This is one of those feel-good stories of how a young orphan finds a new family made up of a distant cousin and his male lover. It's not the conventional family but it's one that is based on love at least and one that needs to be created by the shared commitment of the members of that family-to-be.
William, who's been at boarding school in Switzerland for several years, often not seeing or hearing from his parents for months at a time, learns that his parents have been killed in a car accident and that he's going to be living with a distant cousin of his mother's, an artist who lives alone on a ranch in the Alberta foothills, outside Calgary. Jerry, the man who's agreed to take William in on a trial basis is apprehensive since he's never been married and never expected to have to raise a pre-teen boy especially not one whom he'd never even met before. Then there's David, a French immersion teacher at the elementary school William will be attending. David is dedicated and liked and respected by his students, their parents, and his colleagues. David takes a special interest in William and in doing so also finds a powerful attraction is drawing him to Jerry. It doesn't take long before Jerry comes to love William and there's no further question of this being anything other than a permanent arrangement. At the same time, David and Jerry also develop their relationship into something much more than just friends with benefits,
The author includes a number of very detailed, highly erotic sexual encounters between Jerry and David, always carefully shielded from any contact with William, of course. Those physical moments are used to show how close the two men are becoming emotionally as well, so I guess it all fits well enough.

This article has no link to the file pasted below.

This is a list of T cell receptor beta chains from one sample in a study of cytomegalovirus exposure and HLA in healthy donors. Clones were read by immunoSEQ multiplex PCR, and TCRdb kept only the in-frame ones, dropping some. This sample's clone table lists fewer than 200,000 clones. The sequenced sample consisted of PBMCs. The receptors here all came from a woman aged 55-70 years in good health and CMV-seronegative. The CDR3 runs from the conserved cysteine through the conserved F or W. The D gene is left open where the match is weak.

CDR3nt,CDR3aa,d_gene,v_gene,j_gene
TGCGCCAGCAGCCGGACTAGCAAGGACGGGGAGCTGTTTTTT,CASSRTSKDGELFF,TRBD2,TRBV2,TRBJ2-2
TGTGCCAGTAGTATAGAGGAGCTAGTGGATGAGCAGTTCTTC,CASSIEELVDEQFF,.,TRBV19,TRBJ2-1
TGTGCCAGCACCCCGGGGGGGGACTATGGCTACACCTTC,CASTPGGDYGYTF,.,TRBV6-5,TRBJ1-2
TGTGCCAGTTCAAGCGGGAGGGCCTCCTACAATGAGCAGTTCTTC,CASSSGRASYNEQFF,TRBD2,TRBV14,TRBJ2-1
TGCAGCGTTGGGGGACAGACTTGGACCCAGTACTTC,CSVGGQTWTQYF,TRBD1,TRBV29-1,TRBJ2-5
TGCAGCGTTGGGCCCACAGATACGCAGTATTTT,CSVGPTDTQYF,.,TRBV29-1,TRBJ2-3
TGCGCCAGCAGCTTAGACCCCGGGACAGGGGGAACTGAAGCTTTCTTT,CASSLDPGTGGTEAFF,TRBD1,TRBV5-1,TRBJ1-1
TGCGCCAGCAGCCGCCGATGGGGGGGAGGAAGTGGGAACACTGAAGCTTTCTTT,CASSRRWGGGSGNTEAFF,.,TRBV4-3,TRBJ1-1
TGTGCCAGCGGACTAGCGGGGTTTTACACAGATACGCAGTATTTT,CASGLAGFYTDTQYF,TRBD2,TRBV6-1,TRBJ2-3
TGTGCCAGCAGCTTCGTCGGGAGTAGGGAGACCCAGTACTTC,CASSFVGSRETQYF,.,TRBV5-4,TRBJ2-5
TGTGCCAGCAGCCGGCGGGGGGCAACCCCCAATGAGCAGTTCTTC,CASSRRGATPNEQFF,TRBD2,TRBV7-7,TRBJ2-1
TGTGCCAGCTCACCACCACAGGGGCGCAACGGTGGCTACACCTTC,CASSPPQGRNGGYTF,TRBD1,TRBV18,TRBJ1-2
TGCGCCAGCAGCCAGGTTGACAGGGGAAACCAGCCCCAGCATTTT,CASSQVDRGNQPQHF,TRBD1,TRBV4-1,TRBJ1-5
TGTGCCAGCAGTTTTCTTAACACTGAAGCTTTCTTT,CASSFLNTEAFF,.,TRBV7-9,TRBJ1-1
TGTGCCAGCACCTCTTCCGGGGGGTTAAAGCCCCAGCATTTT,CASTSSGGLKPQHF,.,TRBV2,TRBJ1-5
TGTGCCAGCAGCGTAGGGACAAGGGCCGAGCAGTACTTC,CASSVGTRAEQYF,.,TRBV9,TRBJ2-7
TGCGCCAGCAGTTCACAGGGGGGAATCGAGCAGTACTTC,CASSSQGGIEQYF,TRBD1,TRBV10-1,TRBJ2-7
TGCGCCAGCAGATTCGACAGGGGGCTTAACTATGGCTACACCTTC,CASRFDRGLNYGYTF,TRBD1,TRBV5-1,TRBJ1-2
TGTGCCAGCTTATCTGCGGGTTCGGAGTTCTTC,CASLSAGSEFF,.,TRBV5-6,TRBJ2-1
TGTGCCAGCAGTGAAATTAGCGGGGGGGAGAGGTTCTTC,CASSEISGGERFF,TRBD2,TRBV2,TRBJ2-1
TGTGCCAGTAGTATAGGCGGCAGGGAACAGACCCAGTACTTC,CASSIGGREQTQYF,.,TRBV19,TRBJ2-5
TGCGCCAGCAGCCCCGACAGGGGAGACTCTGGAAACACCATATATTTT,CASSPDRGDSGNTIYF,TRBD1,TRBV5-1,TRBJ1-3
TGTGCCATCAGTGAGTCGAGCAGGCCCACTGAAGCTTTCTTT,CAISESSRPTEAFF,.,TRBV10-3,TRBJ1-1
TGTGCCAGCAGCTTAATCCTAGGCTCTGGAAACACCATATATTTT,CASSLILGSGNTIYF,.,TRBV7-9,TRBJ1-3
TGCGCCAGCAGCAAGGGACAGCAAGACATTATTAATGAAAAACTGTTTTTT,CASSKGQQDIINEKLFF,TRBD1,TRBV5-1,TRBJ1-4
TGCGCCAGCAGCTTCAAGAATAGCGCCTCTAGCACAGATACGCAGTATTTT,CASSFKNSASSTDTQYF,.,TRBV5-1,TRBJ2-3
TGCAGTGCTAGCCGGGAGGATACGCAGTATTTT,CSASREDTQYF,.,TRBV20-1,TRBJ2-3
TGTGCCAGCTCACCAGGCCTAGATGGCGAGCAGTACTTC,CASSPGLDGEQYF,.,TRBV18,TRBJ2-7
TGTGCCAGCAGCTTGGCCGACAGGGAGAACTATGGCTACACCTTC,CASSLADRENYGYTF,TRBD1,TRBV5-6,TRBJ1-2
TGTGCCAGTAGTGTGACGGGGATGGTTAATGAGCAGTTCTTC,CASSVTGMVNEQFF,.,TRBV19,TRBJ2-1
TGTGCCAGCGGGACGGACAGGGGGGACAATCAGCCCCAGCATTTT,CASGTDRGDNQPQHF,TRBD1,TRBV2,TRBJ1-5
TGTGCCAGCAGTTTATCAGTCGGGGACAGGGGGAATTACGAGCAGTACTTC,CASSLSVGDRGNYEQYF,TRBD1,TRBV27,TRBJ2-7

Adversity comes in the form of a challenge from a bible-thumping, fundamentalist, whore-mongering colleague of David's who attempts to rile up the community against having David, a gay teacher, working in their elementary school. Because David is determined to protect Jerry and especially William from the fall-out of what could easily become a major public dispute, he shuts them out and when a public hearing threatens them all, he abandons his fight. This causes a break with Jerry that neither of them wants but they don't know how to heal the rift. The characters are likeable and very human and what happens seems to ring true to real life. Alberta is a rather conservative province but there's no doubt that even in that context it's not likely that a good teacher with an impeccable record would be dismissed just for being gay. On the other hand, their lives could definitely be severely disrupted and their happiness threatened. That comes through loud and clear in this novel.
Without giving away the whole story, let's just say that this all ends in the way of all feel-good stories. In fact, there are even some surprises in store for David and the readers. I enjoyed this book, not in small part because the physical setting for the story was on my former home turf of the beautiful foothills between Calgary and the Rockies. And the scenes in the school's staffroom and with the administration brought back any number of similar personal experiences for me as well.
In the end this is a love story. Love creates a bond between the two adults and love bonds William to the two men so there can be a family unit that will work for all of them. I've just read the opening paragraph of the sequel to this novel and I'm looking forward to immersing myself in it. By the way, these two volumes are my first two full-length ebooks and I'm enjoying the experience very much.